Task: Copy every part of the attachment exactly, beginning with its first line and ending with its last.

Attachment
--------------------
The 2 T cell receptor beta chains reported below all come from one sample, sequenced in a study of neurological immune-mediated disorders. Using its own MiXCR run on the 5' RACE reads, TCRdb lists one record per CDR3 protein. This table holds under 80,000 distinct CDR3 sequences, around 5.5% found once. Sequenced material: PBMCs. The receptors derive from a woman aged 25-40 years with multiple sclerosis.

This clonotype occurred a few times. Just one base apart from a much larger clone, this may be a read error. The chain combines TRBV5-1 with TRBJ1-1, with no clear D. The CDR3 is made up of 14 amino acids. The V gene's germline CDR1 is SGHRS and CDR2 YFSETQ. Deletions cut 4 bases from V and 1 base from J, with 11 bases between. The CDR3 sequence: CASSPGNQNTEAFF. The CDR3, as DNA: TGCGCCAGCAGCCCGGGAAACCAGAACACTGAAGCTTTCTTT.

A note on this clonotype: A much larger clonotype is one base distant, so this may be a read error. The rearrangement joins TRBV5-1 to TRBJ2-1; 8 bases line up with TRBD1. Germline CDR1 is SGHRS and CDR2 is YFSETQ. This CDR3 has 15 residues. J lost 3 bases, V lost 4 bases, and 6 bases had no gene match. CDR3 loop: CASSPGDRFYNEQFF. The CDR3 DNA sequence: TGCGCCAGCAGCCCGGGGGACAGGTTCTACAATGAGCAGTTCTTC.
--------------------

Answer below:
The 2 T cell receptor beta chains reported below all come from one sample, sequenced in a study of neurological immune-mediated disorders. Using its own MiXCR run on the 5' RACE reads, TCRdb lists one record per CDR3 protein. This table holds under 80,000 distinct CDR3 sequences, around 5.5% found once. Sequenced material: PBMCs. The receptors derive from a woman aged 25-40 years with multiple sclerosis.

This clonotype occurred a few times. Just one base apart from a much larger clone, this may be a read error. The chain combines TRBV5-1 with TRBJ1-1, with no clear D. The CDR3 is made up of 14 amino acids. The V gene's germline CDR1 is SGHRS and CDR2 YFSETQ. Deletions cut 4 bases from V and 1 base from J, with 11 bases between. The CDR3 sequence: CASSPGNQNTEAFF. The CDR3, as DNA: TGCGCCAGCAGCCCGGGAAACCAGAACACTGAAGCTTTCTTT.

A note on this clonotype: A much larger clonotype is one base distant, so this may be a read error. The rearrangement joins TRBV5-1 to TRBJ2-1; 8 bases line up with TRBD1. Germline CDR1 is SGHRS and CDR2 is YFSETQ. This CDR3 has 15 residues. J lost 3 bases, V lost 4 bases, and 6 bases had no gene match. CDR3 loop: CASSPGDRFYNEQFF. The CDR3 DNA sequence: TGCGCCAGCAGCCCGGGGGACAGGTTCTACAATGAGCAGTTCTTC.